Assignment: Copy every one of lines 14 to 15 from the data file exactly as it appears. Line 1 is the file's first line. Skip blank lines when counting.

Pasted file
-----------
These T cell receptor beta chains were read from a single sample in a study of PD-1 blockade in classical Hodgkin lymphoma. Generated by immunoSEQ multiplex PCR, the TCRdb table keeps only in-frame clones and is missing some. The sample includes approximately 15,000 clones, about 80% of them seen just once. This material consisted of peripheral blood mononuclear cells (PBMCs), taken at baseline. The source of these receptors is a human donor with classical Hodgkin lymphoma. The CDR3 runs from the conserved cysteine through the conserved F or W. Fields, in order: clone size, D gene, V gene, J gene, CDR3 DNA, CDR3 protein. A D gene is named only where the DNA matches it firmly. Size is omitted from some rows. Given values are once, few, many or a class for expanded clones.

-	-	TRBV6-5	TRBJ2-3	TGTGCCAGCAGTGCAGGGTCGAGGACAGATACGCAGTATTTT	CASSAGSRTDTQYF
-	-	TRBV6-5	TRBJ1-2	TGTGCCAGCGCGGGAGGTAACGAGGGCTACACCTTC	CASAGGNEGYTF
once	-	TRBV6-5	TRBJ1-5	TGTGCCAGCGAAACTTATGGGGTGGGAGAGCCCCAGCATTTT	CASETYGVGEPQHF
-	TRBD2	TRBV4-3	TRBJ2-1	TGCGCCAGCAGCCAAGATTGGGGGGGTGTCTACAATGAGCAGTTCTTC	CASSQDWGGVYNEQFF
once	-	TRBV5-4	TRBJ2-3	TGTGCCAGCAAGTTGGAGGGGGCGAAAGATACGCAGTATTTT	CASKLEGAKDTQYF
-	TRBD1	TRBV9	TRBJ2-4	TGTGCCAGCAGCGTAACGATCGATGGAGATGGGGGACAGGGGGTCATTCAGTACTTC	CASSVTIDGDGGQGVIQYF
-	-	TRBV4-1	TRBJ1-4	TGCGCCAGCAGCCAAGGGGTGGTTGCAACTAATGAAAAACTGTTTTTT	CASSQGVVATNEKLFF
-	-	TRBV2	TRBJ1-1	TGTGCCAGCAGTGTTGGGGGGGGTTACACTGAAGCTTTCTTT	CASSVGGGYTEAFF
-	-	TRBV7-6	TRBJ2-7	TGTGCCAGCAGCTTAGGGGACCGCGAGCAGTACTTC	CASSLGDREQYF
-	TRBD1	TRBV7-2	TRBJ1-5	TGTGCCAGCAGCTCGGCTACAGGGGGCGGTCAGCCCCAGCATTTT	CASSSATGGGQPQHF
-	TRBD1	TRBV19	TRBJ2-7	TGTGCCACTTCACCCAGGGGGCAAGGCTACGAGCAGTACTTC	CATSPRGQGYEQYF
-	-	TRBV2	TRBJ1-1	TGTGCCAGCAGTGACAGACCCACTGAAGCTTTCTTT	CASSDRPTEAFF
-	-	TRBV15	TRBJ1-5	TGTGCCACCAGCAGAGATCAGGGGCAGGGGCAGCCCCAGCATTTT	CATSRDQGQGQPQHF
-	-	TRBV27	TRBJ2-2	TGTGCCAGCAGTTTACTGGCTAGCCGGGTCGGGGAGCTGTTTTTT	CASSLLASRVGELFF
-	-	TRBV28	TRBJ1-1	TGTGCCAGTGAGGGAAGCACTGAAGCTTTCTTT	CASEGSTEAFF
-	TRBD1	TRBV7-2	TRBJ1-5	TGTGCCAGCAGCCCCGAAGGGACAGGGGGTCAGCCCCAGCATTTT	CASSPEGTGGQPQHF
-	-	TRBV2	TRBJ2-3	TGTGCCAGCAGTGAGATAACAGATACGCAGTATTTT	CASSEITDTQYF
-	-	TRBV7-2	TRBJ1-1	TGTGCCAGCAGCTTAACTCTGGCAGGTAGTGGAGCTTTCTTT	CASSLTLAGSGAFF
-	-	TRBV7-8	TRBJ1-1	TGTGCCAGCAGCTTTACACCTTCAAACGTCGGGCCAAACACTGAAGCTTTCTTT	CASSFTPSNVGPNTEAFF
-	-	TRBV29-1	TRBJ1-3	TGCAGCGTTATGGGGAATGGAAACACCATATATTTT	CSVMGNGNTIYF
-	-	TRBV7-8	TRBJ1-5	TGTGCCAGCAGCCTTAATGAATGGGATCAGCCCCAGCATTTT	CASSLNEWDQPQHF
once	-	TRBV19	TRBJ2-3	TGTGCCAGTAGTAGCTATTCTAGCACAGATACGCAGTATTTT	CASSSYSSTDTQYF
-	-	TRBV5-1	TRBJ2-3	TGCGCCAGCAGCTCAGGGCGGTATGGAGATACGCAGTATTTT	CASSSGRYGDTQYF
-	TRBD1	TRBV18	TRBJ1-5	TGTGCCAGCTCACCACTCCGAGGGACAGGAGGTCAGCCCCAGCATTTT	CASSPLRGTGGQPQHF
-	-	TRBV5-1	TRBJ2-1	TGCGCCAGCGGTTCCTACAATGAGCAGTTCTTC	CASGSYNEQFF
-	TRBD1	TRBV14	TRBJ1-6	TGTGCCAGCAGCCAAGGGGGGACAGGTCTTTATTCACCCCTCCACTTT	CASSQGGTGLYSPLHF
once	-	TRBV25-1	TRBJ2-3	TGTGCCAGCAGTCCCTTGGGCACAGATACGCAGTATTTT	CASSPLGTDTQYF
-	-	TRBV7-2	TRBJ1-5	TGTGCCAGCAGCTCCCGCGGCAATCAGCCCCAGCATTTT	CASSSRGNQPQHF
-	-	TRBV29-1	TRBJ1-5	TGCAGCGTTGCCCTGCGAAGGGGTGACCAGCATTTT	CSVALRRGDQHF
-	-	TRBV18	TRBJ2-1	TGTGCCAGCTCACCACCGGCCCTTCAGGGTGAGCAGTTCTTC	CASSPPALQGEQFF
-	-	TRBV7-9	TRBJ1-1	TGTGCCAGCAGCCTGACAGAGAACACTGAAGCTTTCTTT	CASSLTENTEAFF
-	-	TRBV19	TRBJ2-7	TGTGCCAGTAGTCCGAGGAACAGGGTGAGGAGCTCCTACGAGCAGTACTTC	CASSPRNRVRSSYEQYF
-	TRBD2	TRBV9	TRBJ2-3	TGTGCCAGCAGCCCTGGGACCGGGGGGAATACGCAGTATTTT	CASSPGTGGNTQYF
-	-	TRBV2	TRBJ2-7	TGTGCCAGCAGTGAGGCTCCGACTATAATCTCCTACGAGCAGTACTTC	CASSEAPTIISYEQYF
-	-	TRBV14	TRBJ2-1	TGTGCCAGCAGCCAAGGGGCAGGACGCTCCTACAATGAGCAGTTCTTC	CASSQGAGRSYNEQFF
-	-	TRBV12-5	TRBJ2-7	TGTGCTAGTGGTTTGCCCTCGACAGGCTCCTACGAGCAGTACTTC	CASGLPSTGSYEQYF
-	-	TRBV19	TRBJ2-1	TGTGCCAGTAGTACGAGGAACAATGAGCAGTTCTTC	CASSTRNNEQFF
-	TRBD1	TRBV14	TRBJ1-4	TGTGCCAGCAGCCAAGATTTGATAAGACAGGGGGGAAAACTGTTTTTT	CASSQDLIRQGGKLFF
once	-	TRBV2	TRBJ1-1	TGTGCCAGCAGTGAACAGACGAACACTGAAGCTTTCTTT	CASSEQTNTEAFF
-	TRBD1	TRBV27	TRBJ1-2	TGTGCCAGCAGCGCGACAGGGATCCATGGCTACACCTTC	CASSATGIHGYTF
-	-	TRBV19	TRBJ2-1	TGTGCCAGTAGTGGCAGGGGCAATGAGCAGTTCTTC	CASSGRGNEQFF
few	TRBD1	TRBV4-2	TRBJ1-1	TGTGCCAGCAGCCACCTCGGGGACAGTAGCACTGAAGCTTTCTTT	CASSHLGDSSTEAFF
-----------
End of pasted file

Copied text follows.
-	-	TRBV15	TRBJ1-5	TGTGCCACCAGCAGAGATCAGGGGCAGGGGCAGCCCCAGCATTTT	CATSRDQGQGQPQHF
-	-	TRBV27	TRBJ2-2	TGTGCCAGCAGTTTACTGGCTAGCCGGGTCGGGGAGCTGTTTTTT	CASSLLASRVGELFF